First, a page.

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Jaffa views the Israeli/Palestinian conflict through the lens of young love. —Matt Anderson (DVD review...)

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Alicia Vikander’s synthetic body and an in-mountain mansion vie for your eyes, but it’s Oscar Isaac who steals the show in Ex Machina, a decent thriller about technology and identity.

Won What?

The first thing we know about Caleb (Domhnall Gleeson) — before we even know his name — is that he won. Yay!

Employee and employer meet at the mountain retreat
Employee and employer meet at the mountain retreat

He’s immediately on a helicopter over a mountainous landscape, and then dropped off downstream from a modernist mountain house embedded in the crags.

What he won, we find out, is a week with the founder of Bluebook, where he works as a programmer. Bluebook is Google, basically, and its founder Nathan (Oscar Isaac) is Sergey Brin, basically. Instead of self-driving cars, Nathan has been tinkering with cutting edge artificial intelligence, complete with sexy robotic body (Alicia Vikander). Nathan invites Caleb to apply the Turing Test to the robot named Ava — to see if she can pass as human.

Obviously, Caleb knows Ava is a machine — you can see the glowing cables that run through her torso, legs, and arms. And obviously Nathan knows how the tests are going — Google (I mean Bluebook) knows everything about everyone. Everything in Nathan’s mountain retreat is computerized. Cameras and microphones capture everything. And Caleb had to sign a massive non-disclosure agreement before being allowed out of his bedroom.

Still, the script acknowledges, there’s value in human conversation. When the power goes out while Caleb is talking to Ava — a frequent occurrence — Ava reveals a side to her personality that Nathan doesn’t know about. As for Nathan, we get the sense he wants to know if Caleb could fall in love with Ava.

Choosing Sides

Caleb is gee-whizzed. Gleeson plays him as a flattered geek, honored to be in the same house with the brilliant founder of his company, and amazed at the marvel that is Ava. But sometimes Nathan makes him nervous.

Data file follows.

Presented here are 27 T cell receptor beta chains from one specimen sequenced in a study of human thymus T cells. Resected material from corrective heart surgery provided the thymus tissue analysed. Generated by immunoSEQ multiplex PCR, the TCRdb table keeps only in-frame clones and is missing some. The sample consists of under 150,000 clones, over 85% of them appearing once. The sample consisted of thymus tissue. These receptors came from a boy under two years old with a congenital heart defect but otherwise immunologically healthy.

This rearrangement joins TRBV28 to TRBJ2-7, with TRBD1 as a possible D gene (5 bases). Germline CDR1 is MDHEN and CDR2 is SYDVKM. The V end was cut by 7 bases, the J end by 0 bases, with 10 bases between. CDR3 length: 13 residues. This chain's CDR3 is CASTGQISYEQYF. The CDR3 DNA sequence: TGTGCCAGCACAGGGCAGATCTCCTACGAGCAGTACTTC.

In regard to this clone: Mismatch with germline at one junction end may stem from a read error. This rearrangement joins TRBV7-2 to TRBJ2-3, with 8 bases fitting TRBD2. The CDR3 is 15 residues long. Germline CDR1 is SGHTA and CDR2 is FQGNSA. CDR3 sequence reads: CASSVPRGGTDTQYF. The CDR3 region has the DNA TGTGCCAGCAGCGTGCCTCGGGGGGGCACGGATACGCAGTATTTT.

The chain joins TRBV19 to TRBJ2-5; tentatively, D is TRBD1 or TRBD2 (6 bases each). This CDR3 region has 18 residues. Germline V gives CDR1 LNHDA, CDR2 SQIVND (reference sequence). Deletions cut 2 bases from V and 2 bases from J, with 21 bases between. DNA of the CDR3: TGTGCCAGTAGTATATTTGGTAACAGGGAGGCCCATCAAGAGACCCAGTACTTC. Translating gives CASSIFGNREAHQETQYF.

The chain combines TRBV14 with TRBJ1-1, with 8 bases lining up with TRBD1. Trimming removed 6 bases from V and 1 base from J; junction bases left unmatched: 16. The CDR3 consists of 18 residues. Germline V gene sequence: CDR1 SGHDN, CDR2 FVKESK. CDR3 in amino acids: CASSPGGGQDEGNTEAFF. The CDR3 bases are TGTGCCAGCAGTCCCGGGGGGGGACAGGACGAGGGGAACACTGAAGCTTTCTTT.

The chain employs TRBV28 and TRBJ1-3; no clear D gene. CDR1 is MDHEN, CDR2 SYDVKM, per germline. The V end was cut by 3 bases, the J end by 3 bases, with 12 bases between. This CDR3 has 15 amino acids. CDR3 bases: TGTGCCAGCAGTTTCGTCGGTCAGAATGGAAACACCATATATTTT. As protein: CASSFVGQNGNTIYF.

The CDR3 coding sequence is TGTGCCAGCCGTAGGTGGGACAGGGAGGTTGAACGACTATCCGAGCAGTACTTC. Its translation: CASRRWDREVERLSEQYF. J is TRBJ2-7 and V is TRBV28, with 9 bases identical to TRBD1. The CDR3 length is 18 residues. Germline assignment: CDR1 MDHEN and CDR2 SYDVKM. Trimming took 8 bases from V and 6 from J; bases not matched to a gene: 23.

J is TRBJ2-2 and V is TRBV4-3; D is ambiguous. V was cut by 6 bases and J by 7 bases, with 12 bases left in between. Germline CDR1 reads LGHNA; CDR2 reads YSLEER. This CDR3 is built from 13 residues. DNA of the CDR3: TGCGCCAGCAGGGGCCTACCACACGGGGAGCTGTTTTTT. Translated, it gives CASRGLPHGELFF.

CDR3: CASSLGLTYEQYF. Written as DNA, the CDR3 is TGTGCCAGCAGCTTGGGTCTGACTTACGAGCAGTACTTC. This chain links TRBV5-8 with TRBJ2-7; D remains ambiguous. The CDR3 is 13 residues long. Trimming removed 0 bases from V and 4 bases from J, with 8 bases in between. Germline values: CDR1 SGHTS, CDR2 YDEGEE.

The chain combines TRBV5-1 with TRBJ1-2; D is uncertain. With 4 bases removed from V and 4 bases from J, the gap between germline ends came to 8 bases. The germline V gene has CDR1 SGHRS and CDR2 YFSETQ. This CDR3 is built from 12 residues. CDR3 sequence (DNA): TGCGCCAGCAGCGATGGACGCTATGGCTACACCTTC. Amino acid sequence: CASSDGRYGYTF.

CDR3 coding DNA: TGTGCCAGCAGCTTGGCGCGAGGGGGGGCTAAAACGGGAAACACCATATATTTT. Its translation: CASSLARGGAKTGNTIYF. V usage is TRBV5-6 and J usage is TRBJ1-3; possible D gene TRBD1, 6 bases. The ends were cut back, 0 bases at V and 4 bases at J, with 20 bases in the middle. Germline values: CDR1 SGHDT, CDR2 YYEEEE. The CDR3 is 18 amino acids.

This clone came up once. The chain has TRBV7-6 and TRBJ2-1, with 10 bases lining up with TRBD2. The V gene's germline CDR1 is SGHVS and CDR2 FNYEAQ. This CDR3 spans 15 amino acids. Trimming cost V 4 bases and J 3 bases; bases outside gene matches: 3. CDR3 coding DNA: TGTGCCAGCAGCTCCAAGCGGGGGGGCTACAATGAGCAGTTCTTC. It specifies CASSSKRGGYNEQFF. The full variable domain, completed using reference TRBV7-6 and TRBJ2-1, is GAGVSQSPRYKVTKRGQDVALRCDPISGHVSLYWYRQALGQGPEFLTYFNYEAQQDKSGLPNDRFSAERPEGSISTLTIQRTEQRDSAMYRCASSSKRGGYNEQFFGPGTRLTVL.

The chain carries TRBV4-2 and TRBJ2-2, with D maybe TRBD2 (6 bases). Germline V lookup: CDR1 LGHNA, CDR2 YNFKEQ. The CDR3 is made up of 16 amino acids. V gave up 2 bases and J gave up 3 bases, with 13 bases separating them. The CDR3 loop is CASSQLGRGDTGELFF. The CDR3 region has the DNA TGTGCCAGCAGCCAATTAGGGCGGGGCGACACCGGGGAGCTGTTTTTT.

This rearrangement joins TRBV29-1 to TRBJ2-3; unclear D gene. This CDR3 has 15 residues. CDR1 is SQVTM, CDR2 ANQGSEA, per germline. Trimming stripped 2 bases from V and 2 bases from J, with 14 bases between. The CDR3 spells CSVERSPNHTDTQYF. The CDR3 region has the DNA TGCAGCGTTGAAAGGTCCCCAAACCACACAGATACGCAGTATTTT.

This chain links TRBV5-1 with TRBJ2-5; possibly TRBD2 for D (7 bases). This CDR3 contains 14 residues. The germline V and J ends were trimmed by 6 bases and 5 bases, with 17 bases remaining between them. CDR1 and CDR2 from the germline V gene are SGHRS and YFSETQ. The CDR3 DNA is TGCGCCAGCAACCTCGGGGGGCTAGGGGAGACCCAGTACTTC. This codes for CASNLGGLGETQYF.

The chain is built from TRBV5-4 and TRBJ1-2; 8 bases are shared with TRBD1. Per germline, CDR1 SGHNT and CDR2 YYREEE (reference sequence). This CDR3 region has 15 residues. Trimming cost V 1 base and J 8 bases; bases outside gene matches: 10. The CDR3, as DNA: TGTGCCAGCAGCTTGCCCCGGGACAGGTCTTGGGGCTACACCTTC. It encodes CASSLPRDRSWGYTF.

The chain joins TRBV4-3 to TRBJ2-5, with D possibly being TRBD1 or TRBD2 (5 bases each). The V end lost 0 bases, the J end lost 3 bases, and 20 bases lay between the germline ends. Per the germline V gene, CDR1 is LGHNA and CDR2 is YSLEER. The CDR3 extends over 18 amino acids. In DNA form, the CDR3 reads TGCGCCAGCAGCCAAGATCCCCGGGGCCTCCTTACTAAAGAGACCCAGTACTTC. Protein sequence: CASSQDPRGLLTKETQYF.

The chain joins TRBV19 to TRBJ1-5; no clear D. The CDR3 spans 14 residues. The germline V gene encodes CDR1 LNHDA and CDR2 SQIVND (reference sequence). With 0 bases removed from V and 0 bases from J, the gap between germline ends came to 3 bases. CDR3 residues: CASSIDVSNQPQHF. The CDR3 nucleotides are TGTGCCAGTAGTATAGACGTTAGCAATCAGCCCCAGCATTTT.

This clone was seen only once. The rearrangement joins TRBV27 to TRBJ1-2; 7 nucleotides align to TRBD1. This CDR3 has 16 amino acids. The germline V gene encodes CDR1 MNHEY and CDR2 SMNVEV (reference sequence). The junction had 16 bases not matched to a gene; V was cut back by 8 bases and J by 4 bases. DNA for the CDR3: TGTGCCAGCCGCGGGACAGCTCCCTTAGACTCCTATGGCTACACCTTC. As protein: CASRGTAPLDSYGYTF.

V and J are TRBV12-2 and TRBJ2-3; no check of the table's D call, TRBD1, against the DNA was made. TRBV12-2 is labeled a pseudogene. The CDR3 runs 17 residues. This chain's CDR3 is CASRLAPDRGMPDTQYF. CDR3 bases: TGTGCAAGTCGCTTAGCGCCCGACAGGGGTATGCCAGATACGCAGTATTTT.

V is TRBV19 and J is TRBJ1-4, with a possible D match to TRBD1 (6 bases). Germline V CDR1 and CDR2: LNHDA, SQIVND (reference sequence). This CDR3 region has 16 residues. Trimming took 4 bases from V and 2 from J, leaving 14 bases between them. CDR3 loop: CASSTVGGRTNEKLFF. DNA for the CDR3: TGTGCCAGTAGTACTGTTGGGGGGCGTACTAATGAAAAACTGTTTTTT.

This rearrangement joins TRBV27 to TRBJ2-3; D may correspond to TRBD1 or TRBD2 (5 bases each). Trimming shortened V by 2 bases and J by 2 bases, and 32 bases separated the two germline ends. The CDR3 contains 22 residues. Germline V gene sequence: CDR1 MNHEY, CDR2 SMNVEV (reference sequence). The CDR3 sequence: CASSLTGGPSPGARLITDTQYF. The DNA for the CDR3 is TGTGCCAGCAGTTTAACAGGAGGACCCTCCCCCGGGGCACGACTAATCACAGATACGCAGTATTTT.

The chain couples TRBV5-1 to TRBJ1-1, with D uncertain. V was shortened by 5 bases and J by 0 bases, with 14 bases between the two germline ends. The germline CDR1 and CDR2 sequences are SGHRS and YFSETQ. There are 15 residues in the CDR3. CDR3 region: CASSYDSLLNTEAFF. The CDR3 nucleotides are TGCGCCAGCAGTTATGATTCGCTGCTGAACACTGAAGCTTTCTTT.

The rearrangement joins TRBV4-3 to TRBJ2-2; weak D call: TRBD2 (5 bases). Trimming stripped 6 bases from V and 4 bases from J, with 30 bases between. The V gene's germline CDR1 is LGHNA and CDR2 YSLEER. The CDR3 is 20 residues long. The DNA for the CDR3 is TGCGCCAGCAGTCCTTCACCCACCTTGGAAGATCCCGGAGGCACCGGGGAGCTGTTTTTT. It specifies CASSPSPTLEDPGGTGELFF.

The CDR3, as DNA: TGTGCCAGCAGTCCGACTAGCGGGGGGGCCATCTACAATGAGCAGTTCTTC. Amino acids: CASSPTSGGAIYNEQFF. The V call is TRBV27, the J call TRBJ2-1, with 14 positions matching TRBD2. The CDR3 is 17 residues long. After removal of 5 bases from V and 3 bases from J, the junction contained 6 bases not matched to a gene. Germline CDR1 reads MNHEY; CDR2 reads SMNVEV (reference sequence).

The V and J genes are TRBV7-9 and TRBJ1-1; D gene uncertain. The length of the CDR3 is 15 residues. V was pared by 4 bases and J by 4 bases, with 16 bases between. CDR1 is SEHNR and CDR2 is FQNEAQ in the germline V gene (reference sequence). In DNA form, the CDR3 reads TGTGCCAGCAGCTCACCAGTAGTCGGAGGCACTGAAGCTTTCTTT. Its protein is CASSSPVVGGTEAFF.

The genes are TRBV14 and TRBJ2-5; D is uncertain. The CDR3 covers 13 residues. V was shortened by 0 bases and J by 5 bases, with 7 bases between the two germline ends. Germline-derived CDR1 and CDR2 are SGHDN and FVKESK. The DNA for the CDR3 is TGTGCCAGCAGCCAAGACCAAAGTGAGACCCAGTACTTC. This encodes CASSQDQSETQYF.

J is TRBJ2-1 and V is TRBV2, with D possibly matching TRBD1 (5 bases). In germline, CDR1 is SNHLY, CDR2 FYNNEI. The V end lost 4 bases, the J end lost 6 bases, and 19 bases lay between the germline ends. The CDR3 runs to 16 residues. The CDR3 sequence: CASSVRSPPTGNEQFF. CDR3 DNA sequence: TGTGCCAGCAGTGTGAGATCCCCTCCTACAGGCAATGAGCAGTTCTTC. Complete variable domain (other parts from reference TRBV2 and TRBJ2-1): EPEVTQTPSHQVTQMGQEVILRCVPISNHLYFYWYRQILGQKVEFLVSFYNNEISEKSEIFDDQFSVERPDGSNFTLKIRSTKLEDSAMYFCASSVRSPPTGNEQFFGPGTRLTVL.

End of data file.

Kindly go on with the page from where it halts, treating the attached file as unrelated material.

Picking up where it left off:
Nathan seems to have a darker side that isn’t always nice. For one thing, he misquotes Caleb’s guarded praise, choosing to hear sycophantic worship instead. Nathan reveals that much of his research came from taking things that weren’t his — a completely plausible theft of personal data that makes it all the more disturbing.

The fact that Nathan has built sexual robots is quite creepy. He has a smart explanation for doing so. But then he tells Caleb “you could fuck her, and she would enjoy it.” If you think that’s troubling, then I suppose you think of Ava as a person.

Of course, by casting a woman as Ava, rather than digitally building her, the movie has chosen our side for us. Vikander puts on her best glassy stare to convey her semi-robot-ness. She’s fine, but one gets the sense she was cast because of her dancer’s body, and not for her acting talent.

Isaac’s Best

Isaac’s Nathan didn’t get where he is by being a nerd-brain. He is smart, but he’s also a competitor who sees business as a zero-sum game. His preferred exercise regimen is hitting the ol’ punching bag, and he can be a bully.

Nathan has a large painting by Jackson Pollock in his house. Isaac explains its presence in an impassioned speech; Pollock’s drive wasn’t conscious, but it also wasn’t purely random. For Nathan, tapping into that impulse is the key to the success of creating artificial intelligence.

A later scene out on the steep mountainside lets Nathan bare his soul a little. He’s not entirely happy about the direction the world is going, even though he’s the one leading the way. He’s not entirely sure, as a human being, that he wants to be surpassed by his own creation.

But my favorite shot of Nathan is when, a little tipsy, he busts his John Travolta disco moves unselfconsciously, with power and precision.

Twists and Endings

In the first minutes I had some notion of how the film might play out. I won’t say whether I was right or wrong, only that the movie didn’t follow a completely predictable path, nor concern itself too much with obvious twists.

A visual gimmick introduced in the first scene — Gleeson’s face as read by a computer — threw me off and kept me on edge. I shouldn’t have made so much out of it. Maybe that made the film seem like a bigger, bolder vision than it turned out to be.

On hindsight, I think maybe writer/director Alex Garland was aiming for more than he achieved.